It was the event Kasparov didn't reach the final and played Ivanchuk in the 3rd-4th playoff. Kasparov looked astonishingly diminished during the event, a small tired man, I'm not sure he wasn't ill. After one bad loss Kasparov dashed to the bar and downed a drink in between games (just the one, I gather he almost never drinks). He was back to his normal self when I saw him at a news conference in London some time after.


"It would the perfect way to remember Ilyumzhinov's FIDE."

Remember Ilyumzhinov? You must be new here. ;)

Settle yourself for a lot more years with Ilyumzhinov. He's here to stay. Even the aliens didn't want him.

"I would disagree, their intention was to preclude any cheating."

There are any number of less offensive ways to preclude cheating than the approach taken by Team Topalov. It was a display of poor sportsmanship though and through.

I can distinguish between suspicion and accusation, but I'm not arguing this point. Of course they make no accusation; they completely lack evidence. Given this fact, they nevertheless did their best to raise outrage and controversy over something that should have been settled civilly.

Instead, they My point is Team Topalov did not make an accusation because they had no evidence. Instead, they chose the most

Oops, left a little draft fragment at the end there. ;)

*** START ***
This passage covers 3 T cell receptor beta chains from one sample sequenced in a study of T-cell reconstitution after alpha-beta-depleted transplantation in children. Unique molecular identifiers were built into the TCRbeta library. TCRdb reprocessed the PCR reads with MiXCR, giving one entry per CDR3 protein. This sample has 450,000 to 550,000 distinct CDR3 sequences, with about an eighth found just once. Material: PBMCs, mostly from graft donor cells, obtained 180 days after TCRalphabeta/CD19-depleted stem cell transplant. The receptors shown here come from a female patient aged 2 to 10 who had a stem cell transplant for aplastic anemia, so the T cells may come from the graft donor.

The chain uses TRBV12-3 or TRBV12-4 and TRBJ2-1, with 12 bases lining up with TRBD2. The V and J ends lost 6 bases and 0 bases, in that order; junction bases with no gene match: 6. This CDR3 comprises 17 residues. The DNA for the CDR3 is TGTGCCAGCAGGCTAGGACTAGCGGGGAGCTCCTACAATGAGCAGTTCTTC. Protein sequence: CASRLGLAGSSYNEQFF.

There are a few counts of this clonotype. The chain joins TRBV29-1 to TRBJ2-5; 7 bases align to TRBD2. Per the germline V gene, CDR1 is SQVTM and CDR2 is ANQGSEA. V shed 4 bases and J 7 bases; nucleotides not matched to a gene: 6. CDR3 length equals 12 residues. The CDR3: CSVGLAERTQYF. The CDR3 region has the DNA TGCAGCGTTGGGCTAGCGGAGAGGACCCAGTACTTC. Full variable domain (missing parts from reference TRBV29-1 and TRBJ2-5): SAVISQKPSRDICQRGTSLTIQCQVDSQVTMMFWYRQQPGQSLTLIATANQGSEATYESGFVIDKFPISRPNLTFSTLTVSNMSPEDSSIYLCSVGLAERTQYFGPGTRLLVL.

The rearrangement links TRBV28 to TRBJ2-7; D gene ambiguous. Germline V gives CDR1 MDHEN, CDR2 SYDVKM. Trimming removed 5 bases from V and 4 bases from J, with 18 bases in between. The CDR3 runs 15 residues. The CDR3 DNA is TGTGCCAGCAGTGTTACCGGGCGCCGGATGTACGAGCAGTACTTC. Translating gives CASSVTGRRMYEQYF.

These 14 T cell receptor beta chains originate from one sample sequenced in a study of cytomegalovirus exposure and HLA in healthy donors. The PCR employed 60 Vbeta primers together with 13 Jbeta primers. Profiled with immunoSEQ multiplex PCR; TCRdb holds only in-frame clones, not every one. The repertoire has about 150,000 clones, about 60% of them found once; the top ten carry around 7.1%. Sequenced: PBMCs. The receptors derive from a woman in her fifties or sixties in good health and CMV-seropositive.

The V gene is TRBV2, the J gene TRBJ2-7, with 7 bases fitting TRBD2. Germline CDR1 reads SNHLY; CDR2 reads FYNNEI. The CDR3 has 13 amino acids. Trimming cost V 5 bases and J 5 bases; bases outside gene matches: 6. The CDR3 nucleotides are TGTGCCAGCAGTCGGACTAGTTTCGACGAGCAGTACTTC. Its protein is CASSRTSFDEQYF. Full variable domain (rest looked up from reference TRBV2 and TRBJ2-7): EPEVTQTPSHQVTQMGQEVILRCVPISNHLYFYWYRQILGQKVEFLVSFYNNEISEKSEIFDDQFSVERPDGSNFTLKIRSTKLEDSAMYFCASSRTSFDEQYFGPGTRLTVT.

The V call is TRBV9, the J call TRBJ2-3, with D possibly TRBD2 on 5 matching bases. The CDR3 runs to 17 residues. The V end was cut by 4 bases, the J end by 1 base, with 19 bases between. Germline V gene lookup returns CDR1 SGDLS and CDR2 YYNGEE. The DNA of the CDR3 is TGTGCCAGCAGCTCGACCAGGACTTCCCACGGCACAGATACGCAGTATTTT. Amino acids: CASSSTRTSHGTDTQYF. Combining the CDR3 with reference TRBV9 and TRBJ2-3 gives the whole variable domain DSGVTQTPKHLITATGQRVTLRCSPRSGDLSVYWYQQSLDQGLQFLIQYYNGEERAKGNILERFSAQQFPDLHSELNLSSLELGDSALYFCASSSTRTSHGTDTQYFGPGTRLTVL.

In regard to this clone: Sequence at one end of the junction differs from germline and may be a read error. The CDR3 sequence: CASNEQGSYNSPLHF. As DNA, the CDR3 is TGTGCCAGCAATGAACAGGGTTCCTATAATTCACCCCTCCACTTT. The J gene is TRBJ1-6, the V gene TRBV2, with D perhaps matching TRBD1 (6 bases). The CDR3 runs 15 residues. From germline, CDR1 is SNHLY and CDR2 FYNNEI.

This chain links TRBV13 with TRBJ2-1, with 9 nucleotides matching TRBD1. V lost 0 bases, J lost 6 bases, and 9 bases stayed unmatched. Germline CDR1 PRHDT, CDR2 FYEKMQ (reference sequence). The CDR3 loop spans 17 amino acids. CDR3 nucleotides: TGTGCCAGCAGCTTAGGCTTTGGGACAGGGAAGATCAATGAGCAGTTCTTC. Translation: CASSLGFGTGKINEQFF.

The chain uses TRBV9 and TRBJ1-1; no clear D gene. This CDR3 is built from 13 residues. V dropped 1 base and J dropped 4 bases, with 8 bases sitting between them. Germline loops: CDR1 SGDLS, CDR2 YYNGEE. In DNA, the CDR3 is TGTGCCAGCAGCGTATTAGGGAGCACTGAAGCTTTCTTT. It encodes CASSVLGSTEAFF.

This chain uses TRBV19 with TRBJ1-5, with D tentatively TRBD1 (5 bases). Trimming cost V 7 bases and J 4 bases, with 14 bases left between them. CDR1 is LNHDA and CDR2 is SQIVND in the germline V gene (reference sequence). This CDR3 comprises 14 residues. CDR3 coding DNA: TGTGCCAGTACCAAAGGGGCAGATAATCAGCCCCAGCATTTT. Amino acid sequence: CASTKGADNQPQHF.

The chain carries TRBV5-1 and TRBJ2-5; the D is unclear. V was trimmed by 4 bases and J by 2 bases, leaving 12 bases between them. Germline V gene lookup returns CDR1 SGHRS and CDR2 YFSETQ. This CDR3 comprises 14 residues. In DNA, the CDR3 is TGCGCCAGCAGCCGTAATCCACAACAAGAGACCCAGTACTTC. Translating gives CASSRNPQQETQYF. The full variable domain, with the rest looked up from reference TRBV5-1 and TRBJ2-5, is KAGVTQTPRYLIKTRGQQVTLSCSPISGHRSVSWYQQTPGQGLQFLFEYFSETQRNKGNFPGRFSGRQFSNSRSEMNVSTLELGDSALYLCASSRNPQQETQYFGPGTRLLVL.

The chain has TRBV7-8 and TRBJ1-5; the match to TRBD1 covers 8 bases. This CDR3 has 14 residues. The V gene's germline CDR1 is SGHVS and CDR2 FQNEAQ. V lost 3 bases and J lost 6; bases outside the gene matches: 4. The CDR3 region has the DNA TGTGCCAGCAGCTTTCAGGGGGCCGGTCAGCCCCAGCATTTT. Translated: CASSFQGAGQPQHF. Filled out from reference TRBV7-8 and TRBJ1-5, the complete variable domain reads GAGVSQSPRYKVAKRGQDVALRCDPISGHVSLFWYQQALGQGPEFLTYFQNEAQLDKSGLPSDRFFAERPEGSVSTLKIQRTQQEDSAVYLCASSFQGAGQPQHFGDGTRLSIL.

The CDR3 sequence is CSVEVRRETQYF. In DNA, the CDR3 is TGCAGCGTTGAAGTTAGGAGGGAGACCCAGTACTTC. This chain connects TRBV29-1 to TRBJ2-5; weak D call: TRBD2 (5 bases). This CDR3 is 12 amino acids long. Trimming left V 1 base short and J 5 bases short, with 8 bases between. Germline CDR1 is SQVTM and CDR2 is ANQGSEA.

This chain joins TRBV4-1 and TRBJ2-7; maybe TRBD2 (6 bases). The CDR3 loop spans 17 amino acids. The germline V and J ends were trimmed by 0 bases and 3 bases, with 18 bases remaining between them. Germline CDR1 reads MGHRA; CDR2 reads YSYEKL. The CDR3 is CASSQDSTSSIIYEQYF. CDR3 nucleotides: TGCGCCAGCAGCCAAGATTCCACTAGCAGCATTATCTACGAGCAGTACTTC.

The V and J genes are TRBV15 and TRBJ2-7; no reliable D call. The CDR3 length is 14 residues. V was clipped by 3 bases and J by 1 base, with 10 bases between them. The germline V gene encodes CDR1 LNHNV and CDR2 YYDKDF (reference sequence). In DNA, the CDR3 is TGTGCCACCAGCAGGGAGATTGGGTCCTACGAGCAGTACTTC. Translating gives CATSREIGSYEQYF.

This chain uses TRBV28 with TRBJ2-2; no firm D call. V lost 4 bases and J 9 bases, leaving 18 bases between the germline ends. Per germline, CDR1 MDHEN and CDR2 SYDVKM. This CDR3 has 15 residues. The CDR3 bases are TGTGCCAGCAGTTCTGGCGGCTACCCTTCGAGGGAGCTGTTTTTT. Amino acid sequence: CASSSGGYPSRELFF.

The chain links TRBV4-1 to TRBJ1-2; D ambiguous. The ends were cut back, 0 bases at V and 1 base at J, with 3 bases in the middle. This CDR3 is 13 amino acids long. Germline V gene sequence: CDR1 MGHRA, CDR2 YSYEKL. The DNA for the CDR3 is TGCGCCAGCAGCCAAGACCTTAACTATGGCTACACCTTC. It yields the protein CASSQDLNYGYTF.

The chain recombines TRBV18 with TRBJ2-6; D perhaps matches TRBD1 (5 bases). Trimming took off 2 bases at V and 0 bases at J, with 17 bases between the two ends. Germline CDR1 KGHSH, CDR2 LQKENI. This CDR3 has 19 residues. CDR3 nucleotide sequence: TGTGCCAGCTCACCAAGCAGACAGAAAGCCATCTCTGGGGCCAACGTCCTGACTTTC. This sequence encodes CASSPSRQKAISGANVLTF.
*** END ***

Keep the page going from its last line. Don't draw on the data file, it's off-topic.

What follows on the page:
I wouldn't bet $50 at 20,000 to 1 on Kramnik cheating because I feel the chance of him cheating is approximately zero. It's just a feeling based on following the guy and his games for ten years. I'll concede Stern's point that I haven't enough evidence to support this extreme position.

Having accused Kramnik, Topalov can no longer complain if his own conduct is discussed.
--Topalov is evidently dominated by a manager who is a win-at-all-costs character; whose photos make him look like a raving nutcase,
--a spectacular ratings rise at an advanced age,
--accusations from a number of opponents, in an environment where no(?) other top player is being accused.

I'd say it's more likely than not that Topalov is clean, but if the genie offered me 5 to 1 on him I'd take it.

rdh: on the President's letter

Anyway, I read the letter in both languages and I'm still not clear what it says. But then you find me a politician who ever says anything substantial, or fulfills his pre-election promisses...

Stanishev is not the one to spew out anti-Russuain propaganda -- keep in mind that he is half-Russian (by mother). If anything, he's from way up high in the nomenclatura ranks and is very cozy with the Kremlin cadres. His father was in the Politburo and his mother is a daughter of such (in Russia).